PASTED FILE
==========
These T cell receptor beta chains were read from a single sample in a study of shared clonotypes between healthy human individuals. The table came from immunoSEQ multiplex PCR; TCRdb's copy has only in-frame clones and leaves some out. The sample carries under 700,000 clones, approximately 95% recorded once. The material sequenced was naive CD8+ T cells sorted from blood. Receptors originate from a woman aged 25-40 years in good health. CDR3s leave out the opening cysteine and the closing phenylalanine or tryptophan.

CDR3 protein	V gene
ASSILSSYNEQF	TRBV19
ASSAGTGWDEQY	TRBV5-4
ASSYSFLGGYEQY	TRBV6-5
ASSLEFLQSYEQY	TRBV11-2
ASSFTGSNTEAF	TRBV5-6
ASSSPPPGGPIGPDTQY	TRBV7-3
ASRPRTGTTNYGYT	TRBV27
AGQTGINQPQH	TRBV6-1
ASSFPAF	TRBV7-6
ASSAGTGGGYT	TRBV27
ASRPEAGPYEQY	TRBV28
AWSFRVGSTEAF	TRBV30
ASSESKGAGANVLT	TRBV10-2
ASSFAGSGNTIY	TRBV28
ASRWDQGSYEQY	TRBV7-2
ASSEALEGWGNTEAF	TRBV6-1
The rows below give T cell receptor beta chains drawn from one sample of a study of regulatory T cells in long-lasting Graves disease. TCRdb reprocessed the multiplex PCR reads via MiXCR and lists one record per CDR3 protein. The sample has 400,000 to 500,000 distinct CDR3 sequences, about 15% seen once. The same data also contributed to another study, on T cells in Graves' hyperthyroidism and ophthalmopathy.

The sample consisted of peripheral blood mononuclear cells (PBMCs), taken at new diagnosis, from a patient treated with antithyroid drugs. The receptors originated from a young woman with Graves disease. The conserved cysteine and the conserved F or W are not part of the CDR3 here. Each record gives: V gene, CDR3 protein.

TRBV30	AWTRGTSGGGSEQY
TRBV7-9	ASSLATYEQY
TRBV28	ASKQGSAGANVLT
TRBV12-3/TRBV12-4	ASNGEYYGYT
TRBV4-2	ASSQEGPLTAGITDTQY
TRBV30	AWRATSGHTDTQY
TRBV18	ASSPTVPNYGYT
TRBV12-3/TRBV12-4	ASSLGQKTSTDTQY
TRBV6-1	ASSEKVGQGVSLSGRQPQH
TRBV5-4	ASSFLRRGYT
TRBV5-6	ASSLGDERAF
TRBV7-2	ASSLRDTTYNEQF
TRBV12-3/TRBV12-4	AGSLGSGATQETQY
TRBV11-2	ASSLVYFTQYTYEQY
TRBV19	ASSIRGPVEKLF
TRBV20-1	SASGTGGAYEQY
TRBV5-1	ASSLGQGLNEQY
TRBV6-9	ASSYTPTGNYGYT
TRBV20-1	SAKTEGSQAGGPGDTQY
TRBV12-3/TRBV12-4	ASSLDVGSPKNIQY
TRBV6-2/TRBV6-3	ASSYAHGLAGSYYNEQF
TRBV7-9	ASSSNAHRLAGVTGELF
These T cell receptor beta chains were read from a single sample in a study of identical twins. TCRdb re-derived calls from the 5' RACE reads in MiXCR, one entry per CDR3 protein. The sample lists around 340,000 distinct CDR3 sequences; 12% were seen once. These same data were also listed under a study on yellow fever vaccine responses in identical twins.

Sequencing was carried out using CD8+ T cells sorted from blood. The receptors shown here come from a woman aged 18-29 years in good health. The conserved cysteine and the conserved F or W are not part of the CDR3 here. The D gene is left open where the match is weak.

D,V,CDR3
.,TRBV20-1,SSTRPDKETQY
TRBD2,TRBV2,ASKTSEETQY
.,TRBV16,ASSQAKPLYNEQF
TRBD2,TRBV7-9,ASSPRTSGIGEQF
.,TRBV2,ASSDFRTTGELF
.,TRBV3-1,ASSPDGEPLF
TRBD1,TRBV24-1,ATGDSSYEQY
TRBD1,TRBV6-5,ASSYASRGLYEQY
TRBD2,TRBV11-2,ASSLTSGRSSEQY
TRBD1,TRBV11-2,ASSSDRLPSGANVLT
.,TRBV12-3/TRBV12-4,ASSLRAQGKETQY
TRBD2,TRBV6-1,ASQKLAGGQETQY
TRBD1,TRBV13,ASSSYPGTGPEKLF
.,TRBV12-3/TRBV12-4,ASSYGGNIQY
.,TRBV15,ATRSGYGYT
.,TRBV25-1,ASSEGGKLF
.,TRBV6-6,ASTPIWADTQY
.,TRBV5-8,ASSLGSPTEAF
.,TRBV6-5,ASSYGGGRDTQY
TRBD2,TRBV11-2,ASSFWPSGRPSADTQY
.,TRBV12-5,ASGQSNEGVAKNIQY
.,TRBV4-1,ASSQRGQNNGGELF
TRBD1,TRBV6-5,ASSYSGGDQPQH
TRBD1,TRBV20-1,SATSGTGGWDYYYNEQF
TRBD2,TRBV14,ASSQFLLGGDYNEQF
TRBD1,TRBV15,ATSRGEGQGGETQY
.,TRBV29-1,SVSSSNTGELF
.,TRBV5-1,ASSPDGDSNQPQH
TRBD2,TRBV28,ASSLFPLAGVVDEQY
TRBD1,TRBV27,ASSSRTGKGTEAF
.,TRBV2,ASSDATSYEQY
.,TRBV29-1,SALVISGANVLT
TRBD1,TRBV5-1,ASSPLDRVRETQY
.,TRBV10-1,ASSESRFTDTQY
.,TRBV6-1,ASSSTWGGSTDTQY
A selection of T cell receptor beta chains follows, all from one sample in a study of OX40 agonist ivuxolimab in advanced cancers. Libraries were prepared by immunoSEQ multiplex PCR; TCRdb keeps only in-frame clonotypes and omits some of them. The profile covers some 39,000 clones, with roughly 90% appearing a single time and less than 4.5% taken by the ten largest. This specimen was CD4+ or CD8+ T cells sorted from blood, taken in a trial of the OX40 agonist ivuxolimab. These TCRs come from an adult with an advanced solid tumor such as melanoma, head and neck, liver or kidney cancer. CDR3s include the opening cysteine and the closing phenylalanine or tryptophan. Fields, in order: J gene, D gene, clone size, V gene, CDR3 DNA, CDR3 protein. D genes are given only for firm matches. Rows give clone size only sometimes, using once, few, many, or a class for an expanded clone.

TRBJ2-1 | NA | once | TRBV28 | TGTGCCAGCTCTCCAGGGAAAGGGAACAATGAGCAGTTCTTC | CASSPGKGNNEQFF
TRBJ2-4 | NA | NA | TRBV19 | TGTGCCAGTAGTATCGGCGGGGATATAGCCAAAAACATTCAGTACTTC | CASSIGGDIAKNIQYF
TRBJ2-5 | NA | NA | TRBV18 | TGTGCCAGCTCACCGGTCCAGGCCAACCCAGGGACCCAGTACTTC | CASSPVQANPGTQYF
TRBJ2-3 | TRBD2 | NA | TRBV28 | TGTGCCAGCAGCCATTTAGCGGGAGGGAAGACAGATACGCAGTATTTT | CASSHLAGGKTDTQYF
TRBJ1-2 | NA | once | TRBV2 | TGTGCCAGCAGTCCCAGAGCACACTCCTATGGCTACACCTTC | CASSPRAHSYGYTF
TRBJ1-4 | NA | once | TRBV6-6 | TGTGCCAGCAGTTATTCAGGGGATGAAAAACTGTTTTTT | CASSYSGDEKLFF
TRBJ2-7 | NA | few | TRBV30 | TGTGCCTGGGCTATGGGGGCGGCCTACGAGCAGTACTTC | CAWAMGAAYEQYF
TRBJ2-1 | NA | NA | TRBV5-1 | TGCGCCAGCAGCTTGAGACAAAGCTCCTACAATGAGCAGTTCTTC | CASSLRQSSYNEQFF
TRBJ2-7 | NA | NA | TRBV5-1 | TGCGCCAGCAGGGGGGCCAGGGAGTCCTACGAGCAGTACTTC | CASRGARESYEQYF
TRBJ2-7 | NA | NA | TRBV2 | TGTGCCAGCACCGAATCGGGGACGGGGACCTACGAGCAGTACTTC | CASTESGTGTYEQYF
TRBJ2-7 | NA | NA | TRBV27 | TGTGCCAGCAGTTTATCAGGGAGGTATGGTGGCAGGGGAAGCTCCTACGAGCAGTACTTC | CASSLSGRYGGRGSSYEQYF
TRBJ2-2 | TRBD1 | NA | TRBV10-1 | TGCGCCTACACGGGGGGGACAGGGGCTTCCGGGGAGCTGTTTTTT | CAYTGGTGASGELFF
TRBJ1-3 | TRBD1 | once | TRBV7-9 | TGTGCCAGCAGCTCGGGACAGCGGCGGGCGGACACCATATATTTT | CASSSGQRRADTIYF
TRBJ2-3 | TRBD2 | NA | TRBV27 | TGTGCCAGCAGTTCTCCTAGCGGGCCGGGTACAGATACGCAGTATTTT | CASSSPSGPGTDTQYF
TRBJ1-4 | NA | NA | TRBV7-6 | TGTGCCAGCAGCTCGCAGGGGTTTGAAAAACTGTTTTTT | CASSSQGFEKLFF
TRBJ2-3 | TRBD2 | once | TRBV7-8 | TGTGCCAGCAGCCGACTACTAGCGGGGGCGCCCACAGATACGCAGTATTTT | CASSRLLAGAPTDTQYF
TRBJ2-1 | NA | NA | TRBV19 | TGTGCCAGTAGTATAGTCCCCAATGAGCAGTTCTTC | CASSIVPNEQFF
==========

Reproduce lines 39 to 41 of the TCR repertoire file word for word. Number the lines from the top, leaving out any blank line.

TRBV20-1	SAKTEGSQAGGPGDTQY
TRBV12-3/TRBV12-4	ASSLDVGSPKNIQY
TRBV6-2/TRBV6-3	ASSYAHGLAGSYYNEQF